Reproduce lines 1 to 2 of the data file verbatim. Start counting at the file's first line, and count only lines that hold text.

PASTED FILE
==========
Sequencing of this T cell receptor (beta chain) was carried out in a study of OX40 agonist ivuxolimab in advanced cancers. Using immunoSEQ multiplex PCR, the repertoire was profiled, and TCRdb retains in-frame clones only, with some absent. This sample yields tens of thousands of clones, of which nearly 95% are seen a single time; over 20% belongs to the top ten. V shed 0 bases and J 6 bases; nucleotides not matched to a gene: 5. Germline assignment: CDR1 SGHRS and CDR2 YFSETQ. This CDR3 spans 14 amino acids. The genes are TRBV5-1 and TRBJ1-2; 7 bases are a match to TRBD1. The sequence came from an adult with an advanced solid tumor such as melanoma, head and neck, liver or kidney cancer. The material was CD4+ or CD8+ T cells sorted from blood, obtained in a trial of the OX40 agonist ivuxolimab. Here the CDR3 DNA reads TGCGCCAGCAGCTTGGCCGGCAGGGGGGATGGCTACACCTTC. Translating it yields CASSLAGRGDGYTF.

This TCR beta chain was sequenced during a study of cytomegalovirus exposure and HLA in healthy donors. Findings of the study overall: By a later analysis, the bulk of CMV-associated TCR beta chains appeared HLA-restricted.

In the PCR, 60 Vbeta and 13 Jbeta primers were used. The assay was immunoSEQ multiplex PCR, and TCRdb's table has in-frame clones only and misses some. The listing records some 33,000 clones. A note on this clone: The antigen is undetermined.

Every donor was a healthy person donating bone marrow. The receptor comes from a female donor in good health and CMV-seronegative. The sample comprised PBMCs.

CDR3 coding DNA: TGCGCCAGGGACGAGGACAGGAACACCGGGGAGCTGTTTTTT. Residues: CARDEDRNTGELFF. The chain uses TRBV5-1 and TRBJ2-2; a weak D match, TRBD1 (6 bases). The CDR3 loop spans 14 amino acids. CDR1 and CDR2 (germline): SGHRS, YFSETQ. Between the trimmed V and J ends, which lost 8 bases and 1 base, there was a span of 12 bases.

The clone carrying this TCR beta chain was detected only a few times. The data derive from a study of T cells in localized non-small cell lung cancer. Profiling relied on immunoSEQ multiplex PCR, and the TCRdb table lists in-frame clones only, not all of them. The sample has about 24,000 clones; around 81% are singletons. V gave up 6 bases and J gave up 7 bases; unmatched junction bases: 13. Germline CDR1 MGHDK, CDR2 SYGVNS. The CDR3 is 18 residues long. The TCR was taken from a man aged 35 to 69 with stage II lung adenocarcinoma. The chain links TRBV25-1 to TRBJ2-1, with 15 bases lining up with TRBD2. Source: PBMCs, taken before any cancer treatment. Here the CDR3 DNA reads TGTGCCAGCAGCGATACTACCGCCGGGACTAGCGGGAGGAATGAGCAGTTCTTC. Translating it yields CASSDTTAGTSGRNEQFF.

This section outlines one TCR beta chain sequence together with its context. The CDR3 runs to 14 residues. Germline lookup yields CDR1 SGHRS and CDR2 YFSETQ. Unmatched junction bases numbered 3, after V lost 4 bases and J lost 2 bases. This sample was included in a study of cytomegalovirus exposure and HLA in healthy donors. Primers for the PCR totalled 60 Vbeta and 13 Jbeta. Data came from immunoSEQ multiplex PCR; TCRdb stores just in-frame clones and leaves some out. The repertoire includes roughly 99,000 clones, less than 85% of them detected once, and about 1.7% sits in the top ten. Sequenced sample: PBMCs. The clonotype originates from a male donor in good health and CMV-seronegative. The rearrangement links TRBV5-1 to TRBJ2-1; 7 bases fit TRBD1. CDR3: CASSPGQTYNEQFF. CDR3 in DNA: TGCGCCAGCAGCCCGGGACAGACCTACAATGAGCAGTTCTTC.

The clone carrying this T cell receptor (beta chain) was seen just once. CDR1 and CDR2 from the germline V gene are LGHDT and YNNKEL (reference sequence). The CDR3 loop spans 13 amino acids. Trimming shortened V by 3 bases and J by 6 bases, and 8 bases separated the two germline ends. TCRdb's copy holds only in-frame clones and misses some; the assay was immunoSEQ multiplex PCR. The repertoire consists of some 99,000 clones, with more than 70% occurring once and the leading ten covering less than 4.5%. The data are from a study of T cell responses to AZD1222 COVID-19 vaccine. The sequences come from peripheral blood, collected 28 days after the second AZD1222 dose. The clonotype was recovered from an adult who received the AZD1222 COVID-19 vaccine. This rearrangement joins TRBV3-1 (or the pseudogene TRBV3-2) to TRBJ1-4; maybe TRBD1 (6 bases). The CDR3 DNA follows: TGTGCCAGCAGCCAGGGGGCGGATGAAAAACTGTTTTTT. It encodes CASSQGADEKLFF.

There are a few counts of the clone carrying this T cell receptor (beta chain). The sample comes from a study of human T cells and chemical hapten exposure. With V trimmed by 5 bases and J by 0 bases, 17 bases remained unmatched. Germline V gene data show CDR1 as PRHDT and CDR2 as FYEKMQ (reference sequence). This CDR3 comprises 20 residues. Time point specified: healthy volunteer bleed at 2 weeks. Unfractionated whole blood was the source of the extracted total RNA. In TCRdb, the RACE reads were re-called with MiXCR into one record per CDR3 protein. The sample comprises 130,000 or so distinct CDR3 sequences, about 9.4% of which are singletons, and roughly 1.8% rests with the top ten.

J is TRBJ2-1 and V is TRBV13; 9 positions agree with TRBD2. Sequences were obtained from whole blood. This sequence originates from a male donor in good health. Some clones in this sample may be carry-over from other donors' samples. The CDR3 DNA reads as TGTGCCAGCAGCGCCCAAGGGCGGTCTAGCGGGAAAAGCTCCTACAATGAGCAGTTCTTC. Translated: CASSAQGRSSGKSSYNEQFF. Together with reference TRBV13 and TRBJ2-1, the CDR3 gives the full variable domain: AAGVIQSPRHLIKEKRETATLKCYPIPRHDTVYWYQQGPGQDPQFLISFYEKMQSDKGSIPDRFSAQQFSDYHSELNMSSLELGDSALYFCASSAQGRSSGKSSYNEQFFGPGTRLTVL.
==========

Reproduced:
Sequencing of this T cell receptor (beta chain) was carried out in a study of OX40 agonist ivuxolimab in advanced cancers. Using immunoSEQ multiplex PCR, the repertoire was profiled, and TCRdb retains in-frame clones only, with some absent. This sample yields tens of thousands of clones, of which nearly 95% are seen a single time; over 20% belongs to the top ten. V shed 0 bases and J 6 bases; nucleotides not matched to a gene: 5. Germline assignment: CDR1 SGHRS and CDR2 YFSETQ. This CDR3 spans 14 amino acids. The genes are TRBV5-1 and TRBJ1-2; 7 bases are a match to TRBD1. The sequence came from an adult with an advanced solid tumor such as melanoma, head and neck, liver or kidney cancer. The material was CD4+ or CD8+ T cells sorted from blood, obtained in a trial of the OX40 agonist ivuxolimab. Here the CDR3 DNA reads TGCGCCAGCAGCTTGGCCGGCAGGGGGGATGGCTACACCTTC. Translating it yields CASSLAGRGDGYTF.

This TCR beta chain was sequenced during a study of cytomegalovirus exposure and HLA in healthy donors. Findings of the study overall: By a later analysis, the bulk of CMV-associated TCR beta chains appeared HLA-restricted.